The Federal Motor Carrier Safety Administration released a report that says the amount of data used in the agency’s Safety Measurement System (SMS) is “clearly sufficient” to identify high-risk truck and bus companies.
FMCSA said the report the system can identify high-risk carriers continue to have crash rates that are twice the national average.
As reported by Heavy Duty Trucking, in examining commercial motor vehicle crash rates, FMCSA said it looked at carriers of various sizes, per the Congressional directive, and the “analysis revealed no significant difference in actual crash rates between small carriers and those with 20 or more roadside inspections.”
Furthermore, the agency said its examinations also determined that the category of carriers with 11 to 20 inspections and patterns of non-compliance has the highest crash rates.
FMCSA said that determination presents “a clear and immediate intervention opportunity for the agency to proactively bring these carriers into compliance with important safety regulations, including: hours-of-service limitations designed to prevent fatigued driving; vehicle maintenance, and; commercial driver’s license requirements.”
The agency went on to state that its current SMS data-sufficiency standards allow it “to effectively identify and proactively intervene with high-risk carriers before a crash involving a large truck or bus occurs.”
FMCSA said it had disagreed with the Government Accountability Office’s recommendation, issued in March, that the agency increase the minimum number of required roadside safety inspections needed before prioritizing truck and bus companies for interventions because “a delay in responding to known non-compliant carriers would needlessly jeopardize the safety of the motoring public.”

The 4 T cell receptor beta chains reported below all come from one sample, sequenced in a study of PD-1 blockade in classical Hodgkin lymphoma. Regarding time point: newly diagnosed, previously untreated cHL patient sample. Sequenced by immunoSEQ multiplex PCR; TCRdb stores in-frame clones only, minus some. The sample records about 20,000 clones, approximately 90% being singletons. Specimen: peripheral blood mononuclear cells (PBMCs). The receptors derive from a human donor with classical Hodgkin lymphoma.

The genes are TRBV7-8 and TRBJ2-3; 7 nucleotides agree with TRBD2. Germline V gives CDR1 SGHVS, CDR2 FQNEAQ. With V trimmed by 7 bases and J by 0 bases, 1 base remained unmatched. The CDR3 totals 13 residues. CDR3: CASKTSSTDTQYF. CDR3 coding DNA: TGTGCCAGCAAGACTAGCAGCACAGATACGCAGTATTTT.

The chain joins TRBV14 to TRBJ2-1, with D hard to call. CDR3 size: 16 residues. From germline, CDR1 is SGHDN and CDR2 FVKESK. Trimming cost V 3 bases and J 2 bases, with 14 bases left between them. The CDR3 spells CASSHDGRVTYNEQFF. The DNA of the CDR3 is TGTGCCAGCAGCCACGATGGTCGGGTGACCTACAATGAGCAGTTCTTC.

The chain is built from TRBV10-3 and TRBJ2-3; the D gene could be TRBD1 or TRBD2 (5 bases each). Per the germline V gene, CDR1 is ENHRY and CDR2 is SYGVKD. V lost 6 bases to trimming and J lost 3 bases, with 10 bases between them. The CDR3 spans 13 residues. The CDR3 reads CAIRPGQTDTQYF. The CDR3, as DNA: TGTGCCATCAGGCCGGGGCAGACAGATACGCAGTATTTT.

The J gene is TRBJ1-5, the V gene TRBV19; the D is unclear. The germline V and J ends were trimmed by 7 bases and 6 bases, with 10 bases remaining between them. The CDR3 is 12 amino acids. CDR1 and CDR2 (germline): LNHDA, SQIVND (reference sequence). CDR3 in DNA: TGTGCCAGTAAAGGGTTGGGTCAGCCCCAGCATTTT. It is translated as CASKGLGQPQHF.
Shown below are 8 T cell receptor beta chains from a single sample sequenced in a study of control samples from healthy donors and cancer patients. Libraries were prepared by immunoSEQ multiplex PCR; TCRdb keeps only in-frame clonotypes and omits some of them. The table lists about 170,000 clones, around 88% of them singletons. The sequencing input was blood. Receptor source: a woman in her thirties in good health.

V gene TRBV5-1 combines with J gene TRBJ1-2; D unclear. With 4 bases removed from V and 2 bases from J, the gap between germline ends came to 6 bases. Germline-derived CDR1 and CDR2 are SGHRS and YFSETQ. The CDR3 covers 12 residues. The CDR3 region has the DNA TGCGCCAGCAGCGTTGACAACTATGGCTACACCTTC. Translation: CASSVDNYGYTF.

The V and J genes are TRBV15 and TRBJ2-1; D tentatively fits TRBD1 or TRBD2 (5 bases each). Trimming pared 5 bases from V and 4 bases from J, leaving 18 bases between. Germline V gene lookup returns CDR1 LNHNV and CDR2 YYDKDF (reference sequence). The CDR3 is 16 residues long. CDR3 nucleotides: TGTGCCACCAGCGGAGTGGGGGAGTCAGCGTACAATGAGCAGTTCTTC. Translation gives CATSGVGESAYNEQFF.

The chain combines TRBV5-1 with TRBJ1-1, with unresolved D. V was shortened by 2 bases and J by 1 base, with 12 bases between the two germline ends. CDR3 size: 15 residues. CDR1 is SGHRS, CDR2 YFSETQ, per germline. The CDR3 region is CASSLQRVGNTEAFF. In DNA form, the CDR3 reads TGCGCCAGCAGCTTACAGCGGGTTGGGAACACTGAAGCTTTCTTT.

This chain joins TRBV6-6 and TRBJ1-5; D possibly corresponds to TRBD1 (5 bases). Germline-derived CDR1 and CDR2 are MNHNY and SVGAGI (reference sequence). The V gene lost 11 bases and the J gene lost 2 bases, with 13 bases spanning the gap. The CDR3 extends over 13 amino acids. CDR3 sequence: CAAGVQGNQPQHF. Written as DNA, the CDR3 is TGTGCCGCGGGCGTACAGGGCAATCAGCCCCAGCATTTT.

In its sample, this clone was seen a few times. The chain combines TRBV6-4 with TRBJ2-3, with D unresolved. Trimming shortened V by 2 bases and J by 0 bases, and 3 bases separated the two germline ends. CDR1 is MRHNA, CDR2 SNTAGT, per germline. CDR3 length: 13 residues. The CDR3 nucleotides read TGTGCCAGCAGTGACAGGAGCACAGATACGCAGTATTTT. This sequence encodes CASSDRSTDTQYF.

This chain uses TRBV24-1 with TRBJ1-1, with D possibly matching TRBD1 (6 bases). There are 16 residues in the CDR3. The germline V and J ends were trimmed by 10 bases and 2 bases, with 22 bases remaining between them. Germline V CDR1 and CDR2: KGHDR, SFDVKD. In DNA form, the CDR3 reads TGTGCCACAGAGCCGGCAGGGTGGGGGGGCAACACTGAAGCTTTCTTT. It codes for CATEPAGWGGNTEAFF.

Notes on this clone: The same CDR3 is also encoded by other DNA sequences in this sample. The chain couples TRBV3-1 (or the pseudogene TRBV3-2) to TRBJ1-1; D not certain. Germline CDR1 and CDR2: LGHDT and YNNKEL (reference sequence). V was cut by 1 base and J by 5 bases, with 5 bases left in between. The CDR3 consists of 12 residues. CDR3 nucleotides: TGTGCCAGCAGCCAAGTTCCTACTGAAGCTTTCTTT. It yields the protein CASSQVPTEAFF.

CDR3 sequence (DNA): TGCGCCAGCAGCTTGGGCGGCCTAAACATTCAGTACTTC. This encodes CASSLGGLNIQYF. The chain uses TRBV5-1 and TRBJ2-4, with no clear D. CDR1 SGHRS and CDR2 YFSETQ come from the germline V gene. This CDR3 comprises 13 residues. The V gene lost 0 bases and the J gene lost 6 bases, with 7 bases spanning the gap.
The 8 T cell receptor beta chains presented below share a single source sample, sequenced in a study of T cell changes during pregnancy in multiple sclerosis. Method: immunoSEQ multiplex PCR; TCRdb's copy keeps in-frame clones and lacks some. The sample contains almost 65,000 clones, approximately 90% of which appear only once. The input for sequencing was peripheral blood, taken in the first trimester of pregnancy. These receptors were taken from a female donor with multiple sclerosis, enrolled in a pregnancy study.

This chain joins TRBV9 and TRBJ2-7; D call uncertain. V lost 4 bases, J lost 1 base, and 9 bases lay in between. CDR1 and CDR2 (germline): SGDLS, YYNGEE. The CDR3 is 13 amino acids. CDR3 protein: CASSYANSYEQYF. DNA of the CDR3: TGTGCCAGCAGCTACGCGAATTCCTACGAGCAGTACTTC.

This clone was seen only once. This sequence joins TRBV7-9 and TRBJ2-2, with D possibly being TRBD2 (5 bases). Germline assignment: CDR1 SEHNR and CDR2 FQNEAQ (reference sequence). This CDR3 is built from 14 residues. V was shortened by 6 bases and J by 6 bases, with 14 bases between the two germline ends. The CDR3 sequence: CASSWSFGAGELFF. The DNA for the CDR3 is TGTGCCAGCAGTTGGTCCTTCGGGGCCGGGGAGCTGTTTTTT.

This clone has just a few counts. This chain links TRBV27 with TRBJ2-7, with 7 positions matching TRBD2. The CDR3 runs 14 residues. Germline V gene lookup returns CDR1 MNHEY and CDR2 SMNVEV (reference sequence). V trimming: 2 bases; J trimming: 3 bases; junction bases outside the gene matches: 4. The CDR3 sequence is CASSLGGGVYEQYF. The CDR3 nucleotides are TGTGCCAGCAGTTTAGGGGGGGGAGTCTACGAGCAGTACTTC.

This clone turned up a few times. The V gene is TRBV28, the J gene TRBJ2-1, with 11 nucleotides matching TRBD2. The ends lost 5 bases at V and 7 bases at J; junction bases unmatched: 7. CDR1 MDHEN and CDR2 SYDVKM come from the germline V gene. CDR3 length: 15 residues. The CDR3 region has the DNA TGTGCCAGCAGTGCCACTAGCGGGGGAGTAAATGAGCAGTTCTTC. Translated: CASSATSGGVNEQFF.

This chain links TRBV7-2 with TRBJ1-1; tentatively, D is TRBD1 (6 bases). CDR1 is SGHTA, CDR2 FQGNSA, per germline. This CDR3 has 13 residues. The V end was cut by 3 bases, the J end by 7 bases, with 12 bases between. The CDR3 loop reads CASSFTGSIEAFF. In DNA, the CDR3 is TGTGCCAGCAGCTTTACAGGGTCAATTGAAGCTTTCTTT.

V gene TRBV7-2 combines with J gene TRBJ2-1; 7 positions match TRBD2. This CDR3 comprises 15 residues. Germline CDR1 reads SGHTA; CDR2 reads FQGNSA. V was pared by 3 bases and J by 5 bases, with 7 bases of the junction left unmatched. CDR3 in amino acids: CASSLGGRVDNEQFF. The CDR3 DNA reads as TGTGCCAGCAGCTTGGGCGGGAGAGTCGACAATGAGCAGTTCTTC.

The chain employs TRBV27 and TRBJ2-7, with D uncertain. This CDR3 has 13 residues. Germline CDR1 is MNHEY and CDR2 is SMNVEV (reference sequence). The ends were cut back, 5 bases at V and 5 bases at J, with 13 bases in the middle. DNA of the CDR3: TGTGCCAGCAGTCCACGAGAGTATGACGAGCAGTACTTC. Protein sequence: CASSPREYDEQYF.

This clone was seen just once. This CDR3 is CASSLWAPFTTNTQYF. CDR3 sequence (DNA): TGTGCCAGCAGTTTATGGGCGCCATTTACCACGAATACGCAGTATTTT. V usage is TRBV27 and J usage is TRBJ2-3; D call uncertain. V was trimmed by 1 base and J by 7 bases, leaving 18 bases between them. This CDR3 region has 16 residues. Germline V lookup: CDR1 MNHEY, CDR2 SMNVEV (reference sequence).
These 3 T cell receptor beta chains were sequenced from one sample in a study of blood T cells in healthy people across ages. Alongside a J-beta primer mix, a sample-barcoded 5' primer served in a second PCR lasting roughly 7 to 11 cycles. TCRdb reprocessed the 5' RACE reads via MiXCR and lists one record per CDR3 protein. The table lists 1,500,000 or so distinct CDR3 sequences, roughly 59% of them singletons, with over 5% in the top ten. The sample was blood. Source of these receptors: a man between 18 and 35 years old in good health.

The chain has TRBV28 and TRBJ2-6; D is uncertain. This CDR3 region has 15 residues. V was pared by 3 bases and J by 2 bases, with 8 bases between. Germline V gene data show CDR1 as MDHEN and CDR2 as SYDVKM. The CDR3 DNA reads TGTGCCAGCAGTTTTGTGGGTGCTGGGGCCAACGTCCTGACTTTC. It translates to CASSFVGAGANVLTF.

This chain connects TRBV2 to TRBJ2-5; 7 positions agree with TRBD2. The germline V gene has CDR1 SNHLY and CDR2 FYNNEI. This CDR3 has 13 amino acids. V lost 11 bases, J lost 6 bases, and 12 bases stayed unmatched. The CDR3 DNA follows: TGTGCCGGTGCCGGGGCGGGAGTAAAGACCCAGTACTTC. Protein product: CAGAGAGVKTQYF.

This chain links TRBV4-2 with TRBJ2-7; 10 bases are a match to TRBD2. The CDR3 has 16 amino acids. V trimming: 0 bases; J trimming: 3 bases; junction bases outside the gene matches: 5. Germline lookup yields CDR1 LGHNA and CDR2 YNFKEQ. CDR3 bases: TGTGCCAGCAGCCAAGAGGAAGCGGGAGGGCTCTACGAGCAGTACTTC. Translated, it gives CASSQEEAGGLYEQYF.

The agency noted that under current Federal Motor Carrier Safety Regulations, a carrier’s safety fitness can only be assigned following an on-site investigation and called the SMS, a component of its Compliance, Safety, Accountability (CSA) program, “a tool to prioritize” high-risk truck and bus companies for enforcement interventions.
“Today’s report underscores the critical importance of considering carriers of all sizes in the agency’s continuing efforts to remove unsafe carriers and commercial drivers from the nation’s roadways and protecting travelers everywhere,” stated FMCSA.
The American Trucking Association has not yet commented on FMCSA’s statement, but has been calling for the agency to reform the system, saying there is fault with the data the FMCSA uses to compute CSA scores. An independent review team, GAO and Congress all found that CSA scores didn’t reflect the actual future crash risk and were a misleading portrayal of a carrier’s safety record, ATA says.